"Whoa! Check it out!" Sean teased. "Greta is blushing!"


She couldn't possibly be interested in a strange guy like P.J., Reenie thought. Could she? It was true that lately, Artie and Greta had been fighting all the time.


Greta tapped Reenie on the shoulder and pointed to a green car. "Lily Bancroft and Pete Goodwin. I never thought I'd see them together."


"Trying to change the subject?" Sean asked.


Greta didn't answer him.


"Where do P.J. and Liz live?" Reenie asked.


They looked at one another. No one knew.


"What do their parents do? How come they moved in the middle of the year?" Sean asked.


No one knew that, either.


A horn blared as a shiny red car pulled up beside them. The driver revved the engine.


"Cool car," Sean observed. "Sounds like a V-6 that somebody has done a lot of work on. I'll bet it can really move."


"It's Marc Bentley," Greta said sourly. "And Artie."


Artie rode shotgun. He rolled down the window. "Yo! How's it going? How do you like Marc's new wheels?"


"Nice," Sean said. "What's it got?"


"V-6 with high-lift cam, oversize valves, and high-compression heads," Artie bragged.


"Wow." Sean sounded impressed.


Marc climbed out of the car. "Come on. I'll give you a ride." He grinned at Reenie.


Marc is really good-looking, Reenie thought. He wore his dark brown hair in a ponytail. And she liked the faint scar that ran partway across his forehead and through his left eyebrow. It made him appear a little dangerous—and older, different from the other high school guys.


"Count me out," Greta insisted.


Reenie shook her head. "I've got to get home. It's late."


Sean glanced at Reenie and Greta, then at Marc and Artie.


"You don't want to go with them, do you?" Reenie whispered.


"I wouldn't mind seeing how that car runs," Sean answered.


"Let's go," Artie called excitedly. "We'll show you what this car can do."


"Hey, no big deal. We'll just go around the block," Marc promised.


"Yeah, just around the block," Artie echoed. "You've got to ride in this car at least once. It's really awesome."


Reenie and Greta exchanged stares. Greta shrugged and nodded. "All right. Just around the block."


"Okay," Sean told them. "Let's go."


Reenie knew that Greta didn't want Artie hanging around Marc. She must think Artie will get in less trouble if she's with him, Reenie thought.


"Climb in," Marc instructed. "It'll be a tight squeeze. But you can make it."


They crammed themselves into the backseat.


"You guys ready for a ride in a real car?" Marc asked. He peeled out of the Burger Basket parking lot, the engine roaring.


Artie turned around. "Moves, doesn't it?"


Marc stopped at a red light. A white Mustang pulled up beside them. It had dark windows that made it impossible to see who was inside.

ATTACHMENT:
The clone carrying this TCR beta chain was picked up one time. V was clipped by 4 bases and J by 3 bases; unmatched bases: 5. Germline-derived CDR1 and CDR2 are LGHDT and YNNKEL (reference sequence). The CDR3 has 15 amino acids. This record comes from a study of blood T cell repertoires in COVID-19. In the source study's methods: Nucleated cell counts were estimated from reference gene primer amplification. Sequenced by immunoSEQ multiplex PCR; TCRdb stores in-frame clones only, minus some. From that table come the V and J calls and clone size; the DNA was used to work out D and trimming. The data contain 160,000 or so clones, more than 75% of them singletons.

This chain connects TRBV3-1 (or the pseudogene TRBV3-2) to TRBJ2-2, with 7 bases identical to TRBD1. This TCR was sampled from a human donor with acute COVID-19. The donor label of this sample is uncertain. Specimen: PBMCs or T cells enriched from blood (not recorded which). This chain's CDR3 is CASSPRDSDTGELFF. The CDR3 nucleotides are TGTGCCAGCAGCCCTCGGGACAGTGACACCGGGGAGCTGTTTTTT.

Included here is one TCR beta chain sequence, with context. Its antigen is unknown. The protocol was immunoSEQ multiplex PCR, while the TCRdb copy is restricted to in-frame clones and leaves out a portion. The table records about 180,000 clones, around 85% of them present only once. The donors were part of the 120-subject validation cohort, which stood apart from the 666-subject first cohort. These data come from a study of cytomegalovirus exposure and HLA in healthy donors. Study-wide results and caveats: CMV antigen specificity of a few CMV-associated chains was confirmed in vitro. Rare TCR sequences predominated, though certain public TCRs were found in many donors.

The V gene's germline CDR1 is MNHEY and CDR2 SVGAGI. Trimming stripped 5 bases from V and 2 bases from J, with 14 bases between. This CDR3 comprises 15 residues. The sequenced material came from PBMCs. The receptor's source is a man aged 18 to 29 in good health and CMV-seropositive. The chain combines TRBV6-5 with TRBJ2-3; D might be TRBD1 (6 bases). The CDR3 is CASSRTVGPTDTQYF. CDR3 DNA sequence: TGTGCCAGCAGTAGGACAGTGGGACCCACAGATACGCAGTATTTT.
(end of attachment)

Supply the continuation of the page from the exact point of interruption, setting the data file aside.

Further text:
Marc revved the engine, challenging the Mustang. The Mustang's driver responded by revving his own engine. Challenge accepted.


"Let's not," Greta urged. "It's—"


Before she could finish, the light turned green and both cars roared forward, tires squealing. Marc's car immediately pulled ahead of the Mustang, widening the gap as it sped down the block.


"Yes!" Artie yelled, shaking both fists in the air.


He's really getting into this, Reenie thought. She squeezed against Sean's arm.


Marc raced through the next light as it turned from yellow to red.


"Whoa!" Greta shouted. "Slow down, before you get us all killed."


Sean leaned forward. "Cool it, Marc. Okay?"


Marc glanced back at his passengers. "What a bunch of wimps."


Artie didn't say anything.


"Want to have some fun?" Marc asked.


"I want to go back," Greta told him.


But Marc turned onto Park Drive, going south, away from the Burger Basket.


"I want to show you something," he said, eyes straight ahead.


"Slow down," Sean urged. "You're going to get stopped."


Marc sped through the Park Drive traffic circle. They zoomed past St. Paul's Church. Reenie watched the street signs. Bank Street. Hawthorne Drive.


What's going on? she wondered. Why is he heading for Fear Street?


"Marc, give us a break. Take us back," Reenie pleaded.


"This will only take a minute," Marc insisted. "It will be fun. I promise."


Fun for Marc, Reenie thought.


He turned right on Fear Street.


A tingly, uneasy feeling settled into Reenie's stomach. Fear Street had a reputation. A place to be avoided. A place where weird things happened.


Branches intertwined above the street, as if the trees on each side were clinging to each other.

Date: 2015-04-20; view: 628